If Germany were America, this would be the season of attack ads. But Germany is not America, and attack ads, like Super PACs, are unimaginable here, legally and culturally. There are no deep-pocketed groups who set out to destroy the characters of individual candidates. Even the politicians themselves are remarkably restrained. In part, that is because the two main candidates, chancellor Angela Merkel and her challenger Peer Steinbrück, worked together (he was her finance minister between 2005-09) and genuinely respect each other. But mainly it is because the Germans really don’t want to go there. If anybody were to get personal and nasty on an American scale, he or she would get society’s red card and be out. This may be the best thing about German democracy. But if you don’t have attack ads, you need something else. So Germany has posters. Lots of them. Everywhere. This week I went to an event at a cute little cinema in Berlin’s Charlottenburg district where Hermann Gröhe, the general secretary of the Christian Democratic Union (CDU), Angela Merkel’s party, introduced the “second wave” of posters, one of which you see above.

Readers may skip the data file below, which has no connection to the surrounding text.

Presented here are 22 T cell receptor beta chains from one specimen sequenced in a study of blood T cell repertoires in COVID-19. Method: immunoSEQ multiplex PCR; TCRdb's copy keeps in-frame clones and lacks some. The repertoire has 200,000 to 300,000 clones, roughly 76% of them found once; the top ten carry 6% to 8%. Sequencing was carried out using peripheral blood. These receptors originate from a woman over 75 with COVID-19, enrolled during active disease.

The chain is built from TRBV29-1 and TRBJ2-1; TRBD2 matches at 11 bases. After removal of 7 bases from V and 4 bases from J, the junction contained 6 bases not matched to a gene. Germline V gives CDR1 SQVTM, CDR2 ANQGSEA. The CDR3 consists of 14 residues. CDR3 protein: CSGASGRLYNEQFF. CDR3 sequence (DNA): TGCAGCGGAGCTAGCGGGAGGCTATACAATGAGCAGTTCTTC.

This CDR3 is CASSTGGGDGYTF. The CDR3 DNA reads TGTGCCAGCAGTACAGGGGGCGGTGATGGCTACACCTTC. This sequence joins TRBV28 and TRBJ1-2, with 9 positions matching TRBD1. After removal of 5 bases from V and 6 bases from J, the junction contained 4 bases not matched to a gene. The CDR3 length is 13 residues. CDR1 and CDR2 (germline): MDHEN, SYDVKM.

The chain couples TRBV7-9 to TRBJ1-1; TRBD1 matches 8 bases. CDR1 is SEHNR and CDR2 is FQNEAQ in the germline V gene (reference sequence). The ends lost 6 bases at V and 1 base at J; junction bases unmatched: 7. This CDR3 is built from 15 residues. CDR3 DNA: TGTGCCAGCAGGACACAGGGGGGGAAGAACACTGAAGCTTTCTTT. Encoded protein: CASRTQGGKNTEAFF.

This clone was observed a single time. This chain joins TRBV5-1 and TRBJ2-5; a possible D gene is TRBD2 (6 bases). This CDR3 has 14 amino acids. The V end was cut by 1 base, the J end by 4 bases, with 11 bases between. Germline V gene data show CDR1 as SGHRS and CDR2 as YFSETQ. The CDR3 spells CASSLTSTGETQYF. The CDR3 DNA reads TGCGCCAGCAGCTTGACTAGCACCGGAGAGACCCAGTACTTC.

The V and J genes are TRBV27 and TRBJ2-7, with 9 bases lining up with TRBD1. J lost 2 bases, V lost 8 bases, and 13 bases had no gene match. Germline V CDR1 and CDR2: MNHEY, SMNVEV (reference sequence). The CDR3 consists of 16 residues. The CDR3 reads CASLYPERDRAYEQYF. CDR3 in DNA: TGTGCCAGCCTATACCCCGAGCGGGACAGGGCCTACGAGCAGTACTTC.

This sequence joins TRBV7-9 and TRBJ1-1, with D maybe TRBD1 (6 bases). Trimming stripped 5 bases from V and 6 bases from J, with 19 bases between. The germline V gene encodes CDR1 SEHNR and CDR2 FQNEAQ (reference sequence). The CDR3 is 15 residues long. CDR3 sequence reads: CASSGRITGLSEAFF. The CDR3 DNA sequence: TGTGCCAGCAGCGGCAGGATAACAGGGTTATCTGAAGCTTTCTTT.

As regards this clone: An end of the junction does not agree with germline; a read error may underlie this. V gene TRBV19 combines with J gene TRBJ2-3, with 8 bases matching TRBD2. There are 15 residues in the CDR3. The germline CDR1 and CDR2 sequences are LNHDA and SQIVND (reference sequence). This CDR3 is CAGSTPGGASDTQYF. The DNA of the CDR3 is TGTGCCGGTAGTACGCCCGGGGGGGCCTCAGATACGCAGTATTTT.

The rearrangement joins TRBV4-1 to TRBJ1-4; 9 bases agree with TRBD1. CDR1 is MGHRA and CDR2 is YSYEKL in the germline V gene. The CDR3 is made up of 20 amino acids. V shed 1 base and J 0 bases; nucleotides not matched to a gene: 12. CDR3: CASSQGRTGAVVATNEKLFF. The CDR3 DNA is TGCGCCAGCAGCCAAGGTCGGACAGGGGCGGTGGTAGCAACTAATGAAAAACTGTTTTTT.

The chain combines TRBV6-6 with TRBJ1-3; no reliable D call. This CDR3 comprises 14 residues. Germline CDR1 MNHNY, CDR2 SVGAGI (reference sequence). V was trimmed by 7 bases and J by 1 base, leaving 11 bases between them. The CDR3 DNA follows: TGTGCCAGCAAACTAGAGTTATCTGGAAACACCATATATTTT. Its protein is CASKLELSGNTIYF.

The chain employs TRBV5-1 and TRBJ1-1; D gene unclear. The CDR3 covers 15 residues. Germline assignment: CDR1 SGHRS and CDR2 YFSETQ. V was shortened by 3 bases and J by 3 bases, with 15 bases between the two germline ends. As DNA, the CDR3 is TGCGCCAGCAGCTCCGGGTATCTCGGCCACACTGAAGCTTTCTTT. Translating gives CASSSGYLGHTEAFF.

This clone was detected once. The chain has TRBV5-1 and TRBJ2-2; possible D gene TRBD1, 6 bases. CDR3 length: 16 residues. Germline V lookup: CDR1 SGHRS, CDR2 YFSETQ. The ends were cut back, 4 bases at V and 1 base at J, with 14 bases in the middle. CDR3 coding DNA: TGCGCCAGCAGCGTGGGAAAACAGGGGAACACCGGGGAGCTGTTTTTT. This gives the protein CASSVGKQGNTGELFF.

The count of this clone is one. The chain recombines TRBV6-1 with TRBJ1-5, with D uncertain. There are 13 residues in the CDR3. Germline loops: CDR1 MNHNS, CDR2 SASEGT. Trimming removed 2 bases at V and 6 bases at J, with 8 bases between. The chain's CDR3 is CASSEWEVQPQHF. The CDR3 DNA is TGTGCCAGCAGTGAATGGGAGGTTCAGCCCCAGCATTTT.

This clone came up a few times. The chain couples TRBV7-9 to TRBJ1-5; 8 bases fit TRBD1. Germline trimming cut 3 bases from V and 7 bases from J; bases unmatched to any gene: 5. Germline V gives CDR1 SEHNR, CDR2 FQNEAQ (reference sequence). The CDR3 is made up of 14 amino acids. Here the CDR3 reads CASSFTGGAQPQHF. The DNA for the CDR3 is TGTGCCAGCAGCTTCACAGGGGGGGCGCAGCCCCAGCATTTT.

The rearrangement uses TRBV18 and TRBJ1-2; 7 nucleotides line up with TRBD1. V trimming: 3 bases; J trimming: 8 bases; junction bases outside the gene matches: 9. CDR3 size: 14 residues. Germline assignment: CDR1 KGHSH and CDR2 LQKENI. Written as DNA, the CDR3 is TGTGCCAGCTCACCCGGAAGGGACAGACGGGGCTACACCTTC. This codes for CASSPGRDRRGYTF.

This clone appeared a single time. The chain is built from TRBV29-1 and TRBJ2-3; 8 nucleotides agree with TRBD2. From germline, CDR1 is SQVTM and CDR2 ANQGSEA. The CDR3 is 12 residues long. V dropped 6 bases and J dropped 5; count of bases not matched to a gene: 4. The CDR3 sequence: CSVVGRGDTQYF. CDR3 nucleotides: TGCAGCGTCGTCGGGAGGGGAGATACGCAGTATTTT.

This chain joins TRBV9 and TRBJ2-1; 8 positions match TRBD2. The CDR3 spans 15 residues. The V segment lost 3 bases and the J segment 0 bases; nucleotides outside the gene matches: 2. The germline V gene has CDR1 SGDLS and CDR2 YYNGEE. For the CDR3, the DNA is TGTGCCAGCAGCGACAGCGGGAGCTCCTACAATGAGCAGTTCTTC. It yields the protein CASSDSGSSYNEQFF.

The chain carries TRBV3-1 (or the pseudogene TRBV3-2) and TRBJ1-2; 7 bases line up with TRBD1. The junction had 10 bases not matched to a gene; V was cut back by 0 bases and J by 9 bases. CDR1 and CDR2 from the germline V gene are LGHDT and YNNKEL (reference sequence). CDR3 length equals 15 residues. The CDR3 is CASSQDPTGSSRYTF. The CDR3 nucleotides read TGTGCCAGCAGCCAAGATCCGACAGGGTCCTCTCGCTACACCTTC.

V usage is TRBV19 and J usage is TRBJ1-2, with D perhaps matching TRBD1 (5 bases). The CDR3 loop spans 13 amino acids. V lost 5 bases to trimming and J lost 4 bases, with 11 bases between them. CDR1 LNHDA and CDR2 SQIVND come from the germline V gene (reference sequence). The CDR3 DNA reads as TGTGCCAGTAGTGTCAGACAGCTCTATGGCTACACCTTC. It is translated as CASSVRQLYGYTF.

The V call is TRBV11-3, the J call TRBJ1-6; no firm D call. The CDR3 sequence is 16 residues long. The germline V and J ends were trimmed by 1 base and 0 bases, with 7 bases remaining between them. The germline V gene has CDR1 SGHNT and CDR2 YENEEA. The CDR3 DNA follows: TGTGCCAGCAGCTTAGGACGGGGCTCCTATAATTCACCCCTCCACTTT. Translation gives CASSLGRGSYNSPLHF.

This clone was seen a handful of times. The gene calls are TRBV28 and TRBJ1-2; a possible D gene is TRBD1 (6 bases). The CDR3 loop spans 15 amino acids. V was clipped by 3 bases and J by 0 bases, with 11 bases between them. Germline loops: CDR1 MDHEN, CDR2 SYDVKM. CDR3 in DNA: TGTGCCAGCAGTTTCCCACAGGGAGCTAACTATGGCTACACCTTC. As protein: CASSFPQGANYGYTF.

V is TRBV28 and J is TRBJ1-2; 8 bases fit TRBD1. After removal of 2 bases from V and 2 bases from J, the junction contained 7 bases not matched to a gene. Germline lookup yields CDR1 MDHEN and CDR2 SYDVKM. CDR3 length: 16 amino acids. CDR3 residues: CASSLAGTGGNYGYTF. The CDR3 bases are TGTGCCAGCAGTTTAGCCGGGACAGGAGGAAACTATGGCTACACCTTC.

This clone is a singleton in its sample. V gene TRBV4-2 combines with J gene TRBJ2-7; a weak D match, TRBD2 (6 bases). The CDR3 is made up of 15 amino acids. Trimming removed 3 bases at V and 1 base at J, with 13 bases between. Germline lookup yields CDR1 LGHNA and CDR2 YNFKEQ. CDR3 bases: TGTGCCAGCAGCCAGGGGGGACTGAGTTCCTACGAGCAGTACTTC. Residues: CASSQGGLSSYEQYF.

The vast majority of posters are tame, if not boring. Typically, you see the local candidate smiling at you and the party’s acronym and short slogan. Nonetheless, the parties try to pack more or less subtle messaging into the posters, and that can be telling.
The CDU, for example, clearly wagers everything on the huge popularity of Angela Merkel. It is as though she were the party. Content and “issues” as one might expect them in a party platform are nowhere to be seen. The words accompanying her photos are short, simple and forceful, but also very general. The caption above says “Germany is strong. And shall remain so.” This is supposed to remind you that Germany has record employment numbers at a time when other countries are struggling, and that this is no time to change government. (That message is very similiar to another famous CDU slogan from the 1950s: “no experiments”.)